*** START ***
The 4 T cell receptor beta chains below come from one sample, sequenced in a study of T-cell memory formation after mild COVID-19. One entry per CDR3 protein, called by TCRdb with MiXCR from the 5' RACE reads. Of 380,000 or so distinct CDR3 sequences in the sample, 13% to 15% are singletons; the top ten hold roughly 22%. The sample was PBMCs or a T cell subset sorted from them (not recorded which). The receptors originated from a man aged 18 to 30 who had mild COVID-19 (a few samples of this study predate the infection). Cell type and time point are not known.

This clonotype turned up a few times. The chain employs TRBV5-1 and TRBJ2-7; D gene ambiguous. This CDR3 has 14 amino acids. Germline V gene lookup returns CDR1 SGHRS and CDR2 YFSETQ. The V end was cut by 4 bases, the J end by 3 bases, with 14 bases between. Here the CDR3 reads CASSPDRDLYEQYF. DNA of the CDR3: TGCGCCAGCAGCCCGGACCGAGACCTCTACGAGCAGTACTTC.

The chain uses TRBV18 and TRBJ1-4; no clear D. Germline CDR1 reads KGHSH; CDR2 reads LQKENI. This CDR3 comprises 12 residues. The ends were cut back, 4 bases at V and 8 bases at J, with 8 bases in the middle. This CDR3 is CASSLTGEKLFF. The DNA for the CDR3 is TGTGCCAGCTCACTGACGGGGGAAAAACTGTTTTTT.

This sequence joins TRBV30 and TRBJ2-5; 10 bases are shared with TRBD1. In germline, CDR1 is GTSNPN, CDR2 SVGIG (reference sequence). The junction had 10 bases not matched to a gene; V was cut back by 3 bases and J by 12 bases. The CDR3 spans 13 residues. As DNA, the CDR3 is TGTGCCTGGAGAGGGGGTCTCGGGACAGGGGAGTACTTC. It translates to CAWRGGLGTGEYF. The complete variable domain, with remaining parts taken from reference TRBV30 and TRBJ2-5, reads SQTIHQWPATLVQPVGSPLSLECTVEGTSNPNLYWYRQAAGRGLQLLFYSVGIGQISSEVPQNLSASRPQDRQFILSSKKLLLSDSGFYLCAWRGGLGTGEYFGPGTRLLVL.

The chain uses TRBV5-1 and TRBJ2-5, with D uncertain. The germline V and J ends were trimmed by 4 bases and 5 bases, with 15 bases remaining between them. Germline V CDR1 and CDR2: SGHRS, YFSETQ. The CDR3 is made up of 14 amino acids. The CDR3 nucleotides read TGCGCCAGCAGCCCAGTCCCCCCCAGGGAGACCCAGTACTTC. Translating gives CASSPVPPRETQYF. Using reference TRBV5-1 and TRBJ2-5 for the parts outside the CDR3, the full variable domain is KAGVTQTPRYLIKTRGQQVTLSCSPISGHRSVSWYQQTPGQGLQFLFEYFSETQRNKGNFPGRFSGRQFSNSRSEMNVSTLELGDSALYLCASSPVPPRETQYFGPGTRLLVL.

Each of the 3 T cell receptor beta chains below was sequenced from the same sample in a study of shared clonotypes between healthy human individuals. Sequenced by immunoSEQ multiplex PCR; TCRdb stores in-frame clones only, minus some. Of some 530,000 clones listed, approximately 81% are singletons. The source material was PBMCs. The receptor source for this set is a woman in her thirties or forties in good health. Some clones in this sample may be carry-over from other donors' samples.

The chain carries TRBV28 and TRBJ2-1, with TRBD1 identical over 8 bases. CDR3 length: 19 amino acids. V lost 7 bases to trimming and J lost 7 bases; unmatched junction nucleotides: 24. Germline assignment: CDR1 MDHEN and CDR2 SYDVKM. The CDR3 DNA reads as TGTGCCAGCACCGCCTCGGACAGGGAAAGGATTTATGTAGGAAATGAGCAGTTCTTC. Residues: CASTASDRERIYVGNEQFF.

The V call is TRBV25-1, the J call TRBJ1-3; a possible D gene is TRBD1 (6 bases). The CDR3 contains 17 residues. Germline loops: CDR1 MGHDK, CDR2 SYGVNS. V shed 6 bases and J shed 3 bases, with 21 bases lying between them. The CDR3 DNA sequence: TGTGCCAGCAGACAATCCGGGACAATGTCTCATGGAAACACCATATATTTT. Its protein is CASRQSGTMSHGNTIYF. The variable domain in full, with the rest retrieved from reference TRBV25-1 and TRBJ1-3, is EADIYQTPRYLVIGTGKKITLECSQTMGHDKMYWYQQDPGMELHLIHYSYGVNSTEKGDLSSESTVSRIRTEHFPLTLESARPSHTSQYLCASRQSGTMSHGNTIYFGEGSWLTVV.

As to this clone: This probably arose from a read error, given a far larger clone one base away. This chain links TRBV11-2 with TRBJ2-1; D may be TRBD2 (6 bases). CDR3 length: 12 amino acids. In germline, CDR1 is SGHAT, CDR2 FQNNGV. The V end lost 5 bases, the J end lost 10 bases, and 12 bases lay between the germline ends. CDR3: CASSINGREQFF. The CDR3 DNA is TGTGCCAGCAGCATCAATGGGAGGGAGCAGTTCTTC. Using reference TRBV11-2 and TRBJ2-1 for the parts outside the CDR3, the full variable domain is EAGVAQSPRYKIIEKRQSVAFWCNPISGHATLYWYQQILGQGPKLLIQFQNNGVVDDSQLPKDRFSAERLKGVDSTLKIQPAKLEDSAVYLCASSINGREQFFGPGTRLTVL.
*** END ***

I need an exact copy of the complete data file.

The 4 T cell receptor beta chains below come from one sample, sequenced in a study of T-cell memory formation after mild COVID-19. One entry per CDR3 protein, called by TCRdb with MiXCR from the 5' RACE reads. Of 380,000 or so distinct CDR3 sequences in the sample, 13% to 15% are singletons; the top ten hold roughly 22%. The sample was PBMCs or a T cell subset sorted from them (not recorded which). The receptors originated from a man aged 18 to 30 who had mild COVID-19 (a few samples of this study predate the infection). Cell type and time point are not known.

This clonotype turned up a few times. The chain employs TRBV5-1 and TRBJ2-7; D gene ambiguous. This CDR3 has 14 amino acids. Germline V gene lookup returns CDR1 SGHRS and CDR2 YFSETQ. The V end was cut by 4 bases, the J end by 3 bases, with 14 bases between. Here the CDR3 reads CASSPDRDLYEQYF. DNA of the CDR3: TGCGCCAGCAGCCCGGACCGAGACCTCTACGAGCAGTACTTC.

The chain uses TRBV18 and TRBJ1-4; no clear D. Germline CDR1 reads KGHSH; CDR2 reads LQKENI. This CDR3 comprises 12 residues. The ends were cut back, 4 bases at V and 8 bases at J, with 8 bases in the middle. This CDR3 is CASSLTGEKLFF. The DNA for the CDR3 is TGTGCCAGCTCACTGACGGGGGAAAAACTGTTTTTT.

This sequence joins TRBV30 and TRBJ2-5; 10 bases are shared with TRBD1. In germline, CDR1 is GTSNPN, CDR2 SVGIG (reference sequence). The junction had 10 bases not matched to a gene; V was cut back by 3 bases and J by 12 bases. The CDR3 spans 13 residues. As DNA, the CDR3 is TGTGCCTGGAGAGGGGGTCTCGGGACAGGGGAGTACTTC. It translates to CAWRGGLGTGEYF. The complete variable domain, with remaining parts taken from reference TRBV30 and TRBJ2-5, reads SQTIHQWPATLVQPVGSPLSLECTVEGTSNPNLYWYRQAAGRGLQLLFYSVGIGQISSEVPQNLSASRPQDRQFILSSKKLLLSDSGFYLCAWRGGLGTGEYFGPGTRLLVL.

The chain uses TRBV5-1 and TRBJ2-5, with D uncertain. The germline V and J ends were trimmed by 4 bases and 5 bases, with 15 bases remaining between them. Germline V CDR1 and CDR2: SGHRS, YFSETQ. The CDR3 is made up of 14 amino acids. The CDR3 nucleotides read TGCGCCAGCAGCCCAGTCCCCCCCAGGGAGACCCAGTACTTC. Translating gives CASSPVPPRETQYF. Using reference TRBV5-1 and TRBJ2-5 for the parts outside the CDR3, the full variable domain is KAGVTQTPRYLIKTRGQQVTLSCSPISGHRSVSWYQQTPGQGLQFLFEYFSETQRNKGNFPGRFSGRQFSNSRSEMNVSTLELGDSALYLCASSPVPPRETQYFGPGTRLLVL.

Each of the 3 T cell receptor beta chains below was sequenced from the same sample in a study of shared clonotypes between healthy human individuals. Sequenced by immunoSEQ multiplex PCR; TCRdb stores in-frame clones only, minus some. Of some 530,000 clones listed, approximately 81% are singletons. The source material was PBMCs. The receptor source for this set is a woman in her thirties or forties in good health. Some clones in this sample may be carry-over from other donors' samples.

The chain carries TRBV28 and TRBJ2-1, with TRBD1 identical over 8 bases. CDR3 length: 19 amino acids. V lost 7 bases to trimming and J lost 7 bases; unmatched junction nucleotides: 24. Germline assignment: CDR1 MDHEN and CDR2 SYDVKM. The CDR3 DNA reads as TGTGCCAGCACCGCCTCGGACAGGGAAAGGATTTATGTAGGAAATGAGCAGTTCTTC. Residues: CASTASDRERIYVGNEQFF.

The V call is TRBV25-1, the J call TRBJ1-3; a possible D gene is TRBD1 (6 bases). The CDR3 contains 17 residues. Germline loops: CDR1 MGHDK, CDR2 SYGVNS. V shed 6 bases and J shed 3 bases, with 21 bases lying between them. The CDR3 DNA sequence: TGTGCCAGCAGACAATCCGGGACAATGTCTCATGGAAACACCATATATTTT. Its protein is CASRQSGTMSHGNTIYF. The variable domain in full, with the rest retrieved from reference TRBV25-1 and TRBJ1-3, is EADIYQTPRYLVIGTGKKITLECSQTMGHDKMYWYQQDPGMELHLIHYSYGVNSTEKGDLSSESTVSRIRTEHFPLTLESARPSHTSQYLCASRQSGTMSHGNTIYFGEGSWLTVV.

As to this clone: This probably arose from a read error, given a far larger clone one base away. This chain links TRBV11-2 with TRBJ2-1; D may be TRBD2 (6 bases). CDR3 length: 12 amino acids. In germline, CDR1 is SGHAT, CDR2 FQNNGV. The V end lost 5 bases, the J end lost 10 bases, and 12 bases lay between the germline ends. CDR3: CASSINGREQFF. The CDR3 DNA is TGTGCCAGCAGCATCAATGGGAGGGAGCAGTTCTTC. Using reference TRBV11-2 and TRBJ2-1 for the parts outside the CDR3, the full variable domain is EAGVAQSPRYKIIEKRQSVAFWCNPISGHATLYWYQQILGQGPKLLIQFQNNGVVDDSQLPKDRFSAERLKGVDSTLKIQPAKLEDSAVYLCASSINGREQFFGPGTRLTVL.